Carrie Albright wasn’t used to sitting for long stretches of time, but her job as an account manager at Hanapin Marketing required her to work at her computer all day. “I got antsy,” she recalls. So she got a couple boxes of office supplies, put them on her desk, set her laptop on the boxes, and started to work standing up. She says she immediately felt “a shift in energy. I was more alert and productive.”

Colleagues at the Bloomington-based digital marketing agency soon took note of Albright’s improvised arrangement. And so did Hanapin President and CEO Pat East, who saw standing desks as an “emerging trend in tech industries” and gave Albright an actual desk to test. [A Google search turns up many makes and styles of standing desks now on the market.]

“Then we did some research,” says East. “We wanted to make sure the health benefits of standing outweighed the drawbacks.”

The drawbacks of prolonged sitting have been known for some time. According to the Mayo Clinic, “researchers have linked sitting for long periods of time with a number of health concerns,” including obesity, increased blood pressure, and abnormal cholesterol levels. Too much sitting, research suggests, “also seems to increase the risk of death from cardiovascular disease and cancer.”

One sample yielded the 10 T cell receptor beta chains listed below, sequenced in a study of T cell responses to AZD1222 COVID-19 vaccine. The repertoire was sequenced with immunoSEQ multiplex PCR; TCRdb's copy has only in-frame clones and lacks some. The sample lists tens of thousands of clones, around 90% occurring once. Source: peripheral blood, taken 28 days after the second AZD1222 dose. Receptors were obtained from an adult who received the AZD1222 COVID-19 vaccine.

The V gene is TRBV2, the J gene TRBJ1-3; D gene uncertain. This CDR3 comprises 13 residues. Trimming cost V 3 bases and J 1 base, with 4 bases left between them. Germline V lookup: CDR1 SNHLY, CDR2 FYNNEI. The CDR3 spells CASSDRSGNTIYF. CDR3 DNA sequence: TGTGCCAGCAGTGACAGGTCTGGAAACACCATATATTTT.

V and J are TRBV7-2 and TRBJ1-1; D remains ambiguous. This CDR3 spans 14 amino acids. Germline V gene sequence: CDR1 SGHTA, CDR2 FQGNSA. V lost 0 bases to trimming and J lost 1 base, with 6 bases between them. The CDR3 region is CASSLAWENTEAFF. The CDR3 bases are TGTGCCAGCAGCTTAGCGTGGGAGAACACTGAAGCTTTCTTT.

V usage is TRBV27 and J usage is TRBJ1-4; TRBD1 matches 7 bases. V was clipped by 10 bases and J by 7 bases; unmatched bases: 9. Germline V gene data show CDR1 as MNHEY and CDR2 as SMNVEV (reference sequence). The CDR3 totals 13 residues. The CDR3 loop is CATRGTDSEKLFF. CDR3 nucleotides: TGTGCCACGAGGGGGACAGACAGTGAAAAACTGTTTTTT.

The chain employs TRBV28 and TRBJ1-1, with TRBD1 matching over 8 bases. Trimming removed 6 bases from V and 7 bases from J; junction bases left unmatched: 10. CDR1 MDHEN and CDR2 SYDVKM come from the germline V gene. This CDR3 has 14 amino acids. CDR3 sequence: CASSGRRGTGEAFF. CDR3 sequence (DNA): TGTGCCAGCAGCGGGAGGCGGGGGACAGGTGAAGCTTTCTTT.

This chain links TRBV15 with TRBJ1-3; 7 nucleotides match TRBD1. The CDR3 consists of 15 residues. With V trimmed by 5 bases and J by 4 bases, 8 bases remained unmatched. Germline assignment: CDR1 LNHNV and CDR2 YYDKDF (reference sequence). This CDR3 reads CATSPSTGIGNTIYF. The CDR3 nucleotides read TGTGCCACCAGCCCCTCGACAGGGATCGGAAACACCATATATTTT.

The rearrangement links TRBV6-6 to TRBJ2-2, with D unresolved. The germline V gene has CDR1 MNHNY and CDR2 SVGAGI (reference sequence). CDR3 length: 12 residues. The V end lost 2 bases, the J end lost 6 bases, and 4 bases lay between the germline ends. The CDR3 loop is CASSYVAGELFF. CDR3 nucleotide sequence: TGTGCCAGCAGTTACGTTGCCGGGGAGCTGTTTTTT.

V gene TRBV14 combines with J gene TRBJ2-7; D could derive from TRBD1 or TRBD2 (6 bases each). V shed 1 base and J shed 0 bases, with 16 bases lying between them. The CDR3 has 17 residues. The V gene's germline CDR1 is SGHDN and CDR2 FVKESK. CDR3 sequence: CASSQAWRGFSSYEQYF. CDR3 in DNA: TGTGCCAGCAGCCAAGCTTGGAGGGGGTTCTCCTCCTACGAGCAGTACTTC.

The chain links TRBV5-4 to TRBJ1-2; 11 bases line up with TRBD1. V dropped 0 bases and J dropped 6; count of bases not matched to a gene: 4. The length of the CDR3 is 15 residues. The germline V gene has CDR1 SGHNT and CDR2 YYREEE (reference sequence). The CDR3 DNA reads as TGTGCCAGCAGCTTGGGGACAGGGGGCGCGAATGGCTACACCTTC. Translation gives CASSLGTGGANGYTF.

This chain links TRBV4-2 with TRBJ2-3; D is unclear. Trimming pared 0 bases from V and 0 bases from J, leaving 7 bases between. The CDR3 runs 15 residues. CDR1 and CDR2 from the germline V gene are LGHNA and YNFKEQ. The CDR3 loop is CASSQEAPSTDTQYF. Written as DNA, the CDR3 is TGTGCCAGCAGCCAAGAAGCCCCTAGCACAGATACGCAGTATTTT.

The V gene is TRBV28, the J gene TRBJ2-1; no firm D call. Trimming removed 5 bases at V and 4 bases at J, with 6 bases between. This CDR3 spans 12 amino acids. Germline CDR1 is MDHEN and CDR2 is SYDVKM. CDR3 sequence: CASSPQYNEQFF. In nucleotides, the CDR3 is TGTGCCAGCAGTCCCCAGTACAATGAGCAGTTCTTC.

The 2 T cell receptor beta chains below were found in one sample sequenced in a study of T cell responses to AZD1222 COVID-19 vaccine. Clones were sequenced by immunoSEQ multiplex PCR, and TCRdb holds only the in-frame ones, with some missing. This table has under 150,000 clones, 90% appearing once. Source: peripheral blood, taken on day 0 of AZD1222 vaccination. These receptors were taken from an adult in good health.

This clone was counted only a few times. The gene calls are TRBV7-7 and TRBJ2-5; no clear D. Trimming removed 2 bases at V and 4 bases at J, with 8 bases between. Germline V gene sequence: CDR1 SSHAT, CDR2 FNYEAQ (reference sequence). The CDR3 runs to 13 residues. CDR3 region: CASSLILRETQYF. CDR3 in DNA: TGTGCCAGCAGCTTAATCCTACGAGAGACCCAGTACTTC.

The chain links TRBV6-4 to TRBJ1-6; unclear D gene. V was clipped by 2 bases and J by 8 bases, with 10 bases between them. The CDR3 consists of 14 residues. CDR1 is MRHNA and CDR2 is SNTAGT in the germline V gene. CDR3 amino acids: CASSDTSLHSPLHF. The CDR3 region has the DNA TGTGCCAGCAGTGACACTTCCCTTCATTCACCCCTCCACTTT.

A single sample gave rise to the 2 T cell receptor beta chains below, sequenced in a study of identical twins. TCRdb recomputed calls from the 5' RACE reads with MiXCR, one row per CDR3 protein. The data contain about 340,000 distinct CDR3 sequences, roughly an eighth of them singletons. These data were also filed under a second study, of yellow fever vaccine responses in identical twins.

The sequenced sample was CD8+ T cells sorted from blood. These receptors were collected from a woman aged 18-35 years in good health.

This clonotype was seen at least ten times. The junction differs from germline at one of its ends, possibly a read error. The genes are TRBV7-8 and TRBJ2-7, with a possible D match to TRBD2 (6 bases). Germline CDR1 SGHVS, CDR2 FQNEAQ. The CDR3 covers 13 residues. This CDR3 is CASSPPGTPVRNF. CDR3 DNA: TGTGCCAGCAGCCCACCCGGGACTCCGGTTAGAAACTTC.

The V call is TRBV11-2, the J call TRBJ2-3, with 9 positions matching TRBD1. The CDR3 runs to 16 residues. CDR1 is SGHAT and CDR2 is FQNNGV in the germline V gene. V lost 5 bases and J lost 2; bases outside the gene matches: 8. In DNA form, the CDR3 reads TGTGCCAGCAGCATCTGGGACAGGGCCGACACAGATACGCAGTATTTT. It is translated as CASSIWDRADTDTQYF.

Convinced of the benefits, East soon offered all employees the option of a standing desk, and “at least two-thirds” of the company’s staff of 27 opted in. Hanapin retained its original office desks and added a piece of equipment that sits on the desk, goes up and down, and can be adjusted to the height of individual users. Because everyone works on laptops, it’s easy to switch positions, and each person has the flexibility to decide when and for how long to stand. Client manager Kristine Hyman says she stands for at least an hour. “Sitting all day is very exhausting,” Hyman says. “When the standing desks were offered, I said I’d try it.”

The Mayo Clinic suggests: “If you work at a desk for long periods of time, try a standing desk—or improvise with a high table or counter.”

And that is just what Albright did. Now, she says, she stands “ninety percent of the time,” sitting only when she is on the phone or eating lunch at her desk.